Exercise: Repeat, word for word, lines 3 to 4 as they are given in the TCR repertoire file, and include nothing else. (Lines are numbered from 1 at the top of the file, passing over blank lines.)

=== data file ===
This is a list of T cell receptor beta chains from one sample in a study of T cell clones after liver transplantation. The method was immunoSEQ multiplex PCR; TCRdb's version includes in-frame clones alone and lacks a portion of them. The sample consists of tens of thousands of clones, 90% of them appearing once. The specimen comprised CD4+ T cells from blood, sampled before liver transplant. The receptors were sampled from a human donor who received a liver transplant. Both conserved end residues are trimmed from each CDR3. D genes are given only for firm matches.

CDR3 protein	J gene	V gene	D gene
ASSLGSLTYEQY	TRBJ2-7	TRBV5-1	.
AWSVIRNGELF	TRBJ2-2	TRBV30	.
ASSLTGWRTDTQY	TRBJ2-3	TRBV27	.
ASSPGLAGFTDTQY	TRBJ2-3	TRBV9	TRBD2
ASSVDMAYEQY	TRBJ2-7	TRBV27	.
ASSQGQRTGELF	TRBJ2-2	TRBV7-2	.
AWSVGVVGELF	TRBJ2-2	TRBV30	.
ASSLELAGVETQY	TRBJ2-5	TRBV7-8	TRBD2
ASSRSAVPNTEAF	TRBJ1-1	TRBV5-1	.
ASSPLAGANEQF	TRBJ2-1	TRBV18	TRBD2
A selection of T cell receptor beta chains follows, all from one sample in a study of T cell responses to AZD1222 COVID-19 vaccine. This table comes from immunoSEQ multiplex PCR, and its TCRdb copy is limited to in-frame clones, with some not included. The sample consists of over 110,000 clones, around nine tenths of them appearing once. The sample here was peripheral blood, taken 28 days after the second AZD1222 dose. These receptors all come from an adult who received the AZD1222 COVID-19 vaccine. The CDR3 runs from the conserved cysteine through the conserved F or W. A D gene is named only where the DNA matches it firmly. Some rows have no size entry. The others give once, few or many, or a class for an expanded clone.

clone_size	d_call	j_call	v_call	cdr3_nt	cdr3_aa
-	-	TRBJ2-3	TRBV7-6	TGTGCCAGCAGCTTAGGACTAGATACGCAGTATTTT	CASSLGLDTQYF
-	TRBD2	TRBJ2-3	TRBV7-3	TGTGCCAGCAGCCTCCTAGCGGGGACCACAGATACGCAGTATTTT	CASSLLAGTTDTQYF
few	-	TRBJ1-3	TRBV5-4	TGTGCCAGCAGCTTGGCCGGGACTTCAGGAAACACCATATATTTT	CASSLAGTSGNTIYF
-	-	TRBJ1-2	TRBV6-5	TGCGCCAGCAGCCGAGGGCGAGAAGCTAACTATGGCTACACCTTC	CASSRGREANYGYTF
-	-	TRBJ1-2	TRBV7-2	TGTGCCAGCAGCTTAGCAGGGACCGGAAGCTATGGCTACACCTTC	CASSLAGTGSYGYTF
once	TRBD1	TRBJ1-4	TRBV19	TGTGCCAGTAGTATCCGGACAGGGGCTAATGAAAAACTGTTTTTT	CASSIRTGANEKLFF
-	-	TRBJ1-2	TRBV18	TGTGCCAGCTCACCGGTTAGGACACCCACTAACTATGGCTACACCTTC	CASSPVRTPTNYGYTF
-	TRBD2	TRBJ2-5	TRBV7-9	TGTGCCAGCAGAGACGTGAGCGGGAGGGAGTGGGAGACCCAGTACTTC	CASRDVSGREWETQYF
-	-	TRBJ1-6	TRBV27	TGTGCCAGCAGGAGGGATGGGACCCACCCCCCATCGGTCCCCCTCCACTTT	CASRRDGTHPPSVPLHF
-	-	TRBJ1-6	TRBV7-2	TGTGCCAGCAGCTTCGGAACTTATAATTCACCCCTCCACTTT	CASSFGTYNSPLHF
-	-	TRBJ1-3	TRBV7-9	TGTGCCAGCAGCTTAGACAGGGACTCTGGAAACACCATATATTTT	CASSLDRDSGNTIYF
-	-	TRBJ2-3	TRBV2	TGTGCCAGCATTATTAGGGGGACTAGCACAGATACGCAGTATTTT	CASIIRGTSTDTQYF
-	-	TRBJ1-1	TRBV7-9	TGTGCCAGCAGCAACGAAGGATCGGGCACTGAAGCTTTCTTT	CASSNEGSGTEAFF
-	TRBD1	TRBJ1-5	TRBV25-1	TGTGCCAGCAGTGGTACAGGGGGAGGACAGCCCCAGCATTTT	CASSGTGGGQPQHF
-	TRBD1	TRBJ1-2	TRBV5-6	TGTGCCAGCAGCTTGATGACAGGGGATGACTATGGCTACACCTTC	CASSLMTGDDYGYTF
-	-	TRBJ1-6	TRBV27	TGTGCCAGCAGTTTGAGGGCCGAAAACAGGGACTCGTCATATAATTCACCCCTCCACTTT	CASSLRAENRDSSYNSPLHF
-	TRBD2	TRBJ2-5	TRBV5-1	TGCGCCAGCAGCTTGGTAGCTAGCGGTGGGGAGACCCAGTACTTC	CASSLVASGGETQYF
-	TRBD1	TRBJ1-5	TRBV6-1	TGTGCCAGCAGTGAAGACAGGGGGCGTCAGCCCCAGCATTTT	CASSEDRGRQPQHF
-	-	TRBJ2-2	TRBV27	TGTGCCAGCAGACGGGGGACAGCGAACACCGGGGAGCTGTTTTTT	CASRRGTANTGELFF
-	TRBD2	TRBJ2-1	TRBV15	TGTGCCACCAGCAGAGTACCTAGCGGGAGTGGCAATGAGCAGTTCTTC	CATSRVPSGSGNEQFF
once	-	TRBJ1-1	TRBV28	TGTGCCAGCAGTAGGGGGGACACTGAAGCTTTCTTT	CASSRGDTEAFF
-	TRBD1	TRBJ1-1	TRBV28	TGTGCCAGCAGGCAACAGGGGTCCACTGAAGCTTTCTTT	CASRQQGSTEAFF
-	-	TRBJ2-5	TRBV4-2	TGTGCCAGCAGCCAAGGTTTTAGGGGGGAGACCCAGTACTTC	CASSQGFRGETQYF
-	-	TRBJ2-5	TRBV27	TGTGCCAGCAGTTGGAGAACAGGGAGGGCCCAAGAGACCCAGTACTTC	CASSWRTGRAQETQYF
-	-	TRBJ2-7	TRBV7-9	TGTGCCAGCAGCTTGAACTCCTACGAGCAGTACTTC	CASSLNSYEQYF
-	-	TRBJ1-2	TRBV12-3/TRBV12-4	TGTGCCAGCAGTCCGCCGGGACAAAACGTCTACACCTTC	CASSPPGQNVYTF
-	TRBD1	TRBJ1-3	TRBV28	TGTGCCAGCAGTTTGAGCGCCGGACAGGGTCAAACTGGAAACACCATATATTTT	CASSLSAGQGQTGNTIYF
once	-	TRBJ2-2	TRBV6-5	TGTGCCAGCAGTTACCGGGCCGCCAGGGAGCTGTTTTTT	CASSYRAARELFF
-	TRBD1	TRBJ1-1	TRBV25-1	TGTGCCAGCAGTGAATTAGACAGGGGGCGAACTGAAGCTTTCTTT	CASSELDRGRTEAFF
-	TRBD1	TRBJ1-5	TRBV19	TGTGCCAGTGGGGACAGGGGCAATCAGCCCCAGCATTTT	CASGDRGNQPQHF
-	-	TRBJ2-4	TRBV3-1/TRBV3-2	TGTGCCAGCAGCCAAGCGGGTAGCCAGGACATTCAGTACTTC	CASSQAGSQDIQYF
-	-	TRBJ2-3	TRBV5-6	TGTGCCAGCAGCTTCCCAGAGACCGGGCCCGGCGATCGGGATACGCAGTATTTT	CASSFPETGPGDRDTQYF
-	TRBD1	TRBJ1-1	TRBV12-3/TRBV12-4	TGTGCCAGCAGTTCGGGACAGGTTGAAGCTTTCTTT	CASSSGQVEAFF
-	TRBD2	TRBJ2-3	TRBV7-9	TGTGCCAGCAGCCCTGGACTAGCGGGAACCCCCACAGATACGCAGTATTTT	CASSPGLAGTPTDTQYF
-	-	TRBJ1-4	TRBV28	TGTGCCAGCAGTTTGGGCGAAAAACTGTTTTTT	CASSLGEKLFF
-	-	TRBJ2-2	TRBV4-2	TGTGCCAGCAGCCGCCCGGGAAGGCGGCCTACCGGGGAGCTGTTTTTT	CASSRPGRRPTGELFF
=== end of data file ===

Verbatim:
ASSLGSLTYEQY	TRBJ2-7	TRBV5-1	.
AWSVIRNGELF	TRBJ2-2	TRBV30	.